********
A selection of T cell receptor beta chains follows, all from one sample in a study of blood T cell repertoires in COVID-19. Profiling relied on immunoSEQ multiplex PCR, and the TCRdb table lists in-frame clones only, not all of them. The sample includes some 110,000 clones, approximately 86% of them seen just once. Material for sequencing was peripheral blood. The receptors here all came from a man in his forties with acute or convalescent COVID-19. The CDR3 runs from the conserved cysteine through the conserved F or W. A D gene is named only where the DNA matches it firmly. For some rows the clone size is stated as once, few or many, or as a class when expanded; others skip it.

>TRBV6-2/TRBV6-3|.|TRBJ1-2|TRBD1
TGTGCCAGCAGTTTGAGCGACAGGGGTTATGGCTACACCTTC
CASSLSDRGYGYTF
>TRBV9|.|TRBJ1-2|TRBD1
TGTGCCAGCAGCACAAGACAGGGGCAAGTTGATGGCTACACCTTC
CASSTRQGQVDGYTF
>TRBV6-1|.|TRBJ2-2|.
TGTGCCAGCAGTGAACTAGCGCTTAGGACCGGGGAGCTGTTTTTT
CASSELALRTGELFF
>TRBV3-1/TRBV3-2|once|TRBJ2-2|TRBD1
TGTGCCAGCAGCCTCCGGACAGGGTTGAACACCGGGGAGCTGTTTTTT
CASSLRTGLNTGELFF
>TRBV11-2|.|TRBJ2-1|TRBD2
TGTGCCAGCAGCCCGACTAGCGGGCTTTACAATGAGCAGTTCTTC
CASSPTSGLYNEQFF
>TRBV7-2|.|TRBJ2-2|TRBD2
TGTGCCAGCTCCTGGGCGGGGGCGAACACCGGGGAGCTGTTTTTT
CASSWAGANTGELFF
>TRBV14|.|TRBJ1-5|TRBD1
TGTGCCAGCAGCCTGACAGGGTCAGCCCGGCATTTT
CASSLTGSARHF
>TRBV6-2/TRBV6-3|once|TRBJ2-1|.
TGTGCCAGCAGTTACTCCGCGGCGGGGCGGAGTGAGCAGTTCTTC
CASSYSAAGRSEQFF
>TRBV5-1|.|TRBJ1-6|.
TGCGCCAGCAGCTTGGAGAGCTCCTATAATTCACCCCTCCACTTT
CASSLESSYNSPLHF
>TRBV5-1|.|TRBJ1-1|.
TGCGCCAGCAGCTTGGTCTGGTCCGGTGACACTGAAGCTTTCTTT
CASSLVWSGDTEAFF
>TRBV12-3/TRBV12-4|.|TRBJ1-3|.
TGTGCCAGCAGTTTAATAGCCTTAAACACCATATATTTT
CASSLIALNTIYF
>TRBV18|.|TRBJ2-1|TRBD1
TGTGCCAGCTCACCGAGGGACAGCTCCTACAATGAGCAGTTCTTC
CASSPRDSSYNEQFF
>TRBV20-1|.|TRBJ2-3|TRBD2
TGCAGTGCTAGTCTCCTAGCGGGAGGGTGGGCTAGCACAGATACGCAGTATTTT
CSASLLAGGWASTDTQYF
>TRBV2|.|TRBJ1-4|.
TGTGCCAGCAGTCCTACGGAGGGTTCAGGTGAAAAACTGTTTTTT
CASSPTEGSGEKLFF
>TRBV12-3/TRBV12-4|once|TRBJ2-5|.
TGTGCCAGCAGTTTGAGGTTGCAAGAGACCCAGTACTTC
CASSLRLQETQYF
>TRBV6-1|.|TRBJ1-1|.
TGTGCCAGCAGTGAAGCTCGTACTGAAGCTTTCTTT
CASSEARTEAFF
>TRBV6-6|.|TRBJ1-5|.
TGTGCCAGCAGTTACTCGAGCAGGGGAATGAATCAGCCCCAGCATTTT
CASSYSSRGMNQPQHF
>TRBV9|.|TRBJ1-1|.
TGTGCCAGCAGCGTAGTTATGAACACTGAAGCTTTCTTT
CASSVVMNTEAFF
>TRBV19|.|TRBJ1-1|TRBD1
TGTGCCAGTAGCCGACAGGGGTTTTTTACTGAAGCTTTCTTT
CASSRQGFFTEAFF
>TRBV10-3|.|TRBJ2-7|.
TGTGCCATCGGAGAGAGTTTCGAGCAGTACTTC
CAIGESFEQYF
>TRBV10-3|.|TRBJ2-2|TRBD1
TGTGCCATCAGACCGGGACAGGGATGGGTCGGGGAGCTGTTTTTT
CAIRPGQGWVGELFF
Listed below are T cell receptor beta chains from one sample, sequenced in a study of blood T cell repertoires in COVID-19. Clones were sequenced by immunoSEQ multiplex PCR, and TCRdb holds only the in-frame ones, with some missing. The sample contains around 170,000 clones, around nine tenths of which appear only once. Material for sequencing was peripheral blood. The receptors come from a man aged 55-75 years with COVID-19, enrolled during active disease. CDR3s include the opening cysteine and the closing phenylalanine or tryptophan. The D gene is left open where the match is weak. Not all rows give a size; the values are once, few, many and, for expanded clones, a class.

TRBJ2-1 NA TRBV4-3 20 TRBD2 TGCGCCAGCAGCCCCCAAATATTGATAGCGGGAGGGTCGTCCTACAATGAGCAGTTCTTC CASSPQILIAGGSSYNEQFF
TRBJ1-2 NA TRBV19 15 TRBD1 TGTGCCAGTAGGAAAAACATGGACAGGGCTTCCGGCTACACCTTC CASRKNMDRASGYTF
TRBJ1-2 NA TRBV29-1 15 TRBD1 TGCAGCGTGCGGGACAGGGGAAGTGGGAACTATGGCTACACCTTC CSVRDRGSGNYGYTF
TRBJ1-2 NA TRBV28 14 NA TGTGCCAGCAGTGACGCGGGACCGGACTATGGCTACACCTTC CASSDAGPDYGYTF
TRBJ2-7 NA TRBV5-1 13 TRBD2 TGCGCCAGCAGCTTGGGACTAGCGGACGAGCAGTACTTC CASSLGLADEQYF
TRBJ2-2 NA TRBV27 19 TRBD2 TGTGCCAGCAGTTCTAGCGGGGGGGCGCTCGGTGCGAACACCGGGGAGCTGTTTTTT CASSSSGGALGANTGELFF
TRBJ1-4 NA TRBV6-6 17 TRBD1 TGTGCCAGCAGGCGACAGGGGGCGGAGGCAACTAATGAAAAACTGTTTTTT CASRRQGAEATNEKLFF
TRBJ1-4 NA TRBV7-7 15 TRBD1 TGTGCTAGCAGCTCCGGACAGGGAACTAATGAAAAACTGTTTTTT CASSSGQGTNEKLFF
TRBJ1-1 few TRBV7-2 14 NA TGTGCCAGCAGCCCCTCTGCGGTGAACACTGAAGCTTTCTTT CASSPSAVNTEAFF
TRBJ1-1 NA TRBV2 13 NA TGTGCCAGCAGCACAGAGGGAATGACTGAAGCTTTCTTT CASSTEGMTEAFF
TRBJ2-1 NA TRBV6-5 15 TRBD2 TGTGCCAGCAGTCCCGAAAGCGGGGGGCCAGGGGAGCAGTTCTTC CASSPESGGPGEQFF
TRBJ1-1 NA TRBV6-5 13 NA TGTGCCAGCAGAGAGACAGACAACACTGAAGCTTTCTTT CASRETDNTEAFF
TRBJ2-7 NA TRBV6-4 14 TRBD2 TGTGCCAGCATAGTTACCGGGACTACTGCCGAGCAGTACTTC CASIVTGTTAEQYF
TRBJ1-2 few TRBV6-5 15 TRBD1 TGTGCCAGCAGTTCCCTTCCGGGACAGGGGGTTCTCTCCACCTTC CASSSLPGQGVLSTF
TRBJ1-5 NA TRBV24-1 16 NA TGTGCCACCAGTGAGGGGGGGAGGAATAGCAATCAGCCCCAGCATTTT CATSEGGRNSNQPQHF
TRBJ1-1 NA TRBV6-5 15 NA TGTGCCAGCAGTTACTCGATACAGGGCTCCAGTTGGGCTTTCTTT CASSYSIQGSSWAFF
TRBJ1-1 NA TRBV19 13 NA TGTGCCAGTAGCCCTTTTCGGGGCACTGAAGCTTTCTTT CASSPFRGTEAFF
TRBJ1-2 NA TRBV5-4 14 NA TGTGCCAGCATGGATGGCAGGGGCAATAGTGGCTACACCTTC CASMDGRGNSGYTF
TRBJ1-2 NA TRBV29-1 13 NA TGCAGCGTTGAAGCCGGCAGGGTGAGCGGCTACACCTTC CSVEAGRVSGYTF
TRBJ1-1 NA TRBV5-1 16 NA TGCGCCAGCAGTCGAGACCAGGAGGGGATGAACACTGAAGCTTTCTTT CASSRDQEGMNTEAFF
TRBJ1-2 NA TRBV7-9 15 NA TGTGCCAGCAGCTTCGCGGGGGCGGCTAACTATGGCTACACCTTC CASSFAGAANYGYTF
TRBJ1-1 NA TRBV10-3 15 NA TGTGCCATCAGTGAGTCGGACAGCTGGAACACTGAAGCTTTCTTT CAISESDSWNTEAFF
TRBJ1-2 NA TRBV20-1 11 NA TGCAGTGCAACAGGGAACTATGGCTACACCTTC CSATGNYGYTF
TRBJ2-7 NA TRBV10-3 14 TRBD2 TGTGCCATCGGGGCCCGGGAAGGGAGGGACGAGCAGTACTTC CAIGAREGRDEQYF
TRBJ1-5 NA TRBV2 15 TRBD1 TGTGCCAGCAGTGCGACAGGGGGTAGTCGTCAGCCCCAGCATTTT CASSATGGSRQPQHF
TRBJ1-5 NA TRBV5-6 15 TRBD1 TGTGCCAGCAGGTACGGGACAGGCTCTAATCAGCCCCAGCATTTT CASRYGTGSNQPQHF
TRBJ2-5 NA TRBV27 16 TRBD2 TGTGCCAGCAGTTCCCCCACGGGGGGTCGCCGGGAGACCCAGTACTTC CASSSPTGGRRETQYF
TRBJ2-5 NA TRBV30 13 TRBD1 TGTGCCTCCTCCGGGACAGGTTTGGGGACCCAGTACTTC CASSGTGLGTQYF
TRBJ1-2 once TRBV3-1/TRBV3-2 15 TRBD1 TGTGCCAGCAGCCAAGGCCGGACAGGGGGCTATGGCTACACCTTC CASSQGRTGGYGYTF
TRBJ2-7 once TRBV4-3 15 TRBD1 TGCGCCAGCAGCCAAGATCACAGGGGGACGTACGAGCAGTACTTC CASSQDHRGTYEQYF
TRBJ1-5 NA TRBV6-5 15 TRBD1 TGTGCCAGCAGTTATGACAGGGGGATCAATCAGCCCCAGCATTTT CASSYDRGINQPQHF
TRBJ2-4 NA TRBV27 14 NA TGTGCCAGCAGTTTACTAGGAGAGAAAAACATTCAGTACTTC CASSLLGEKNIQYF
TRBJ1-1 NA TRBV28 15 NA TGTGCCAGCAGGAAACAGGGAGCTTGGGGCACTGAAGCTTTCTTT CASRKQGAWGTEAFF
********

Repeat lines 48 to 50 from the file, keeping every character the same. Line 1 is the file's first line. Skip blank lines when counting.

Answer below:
TGTGCCAGCAGTGAAGCTCGTACTGAAGCTTTCTTT
CASSEARTEAFF
>TRBV6-6|.|TRBJ1-5|.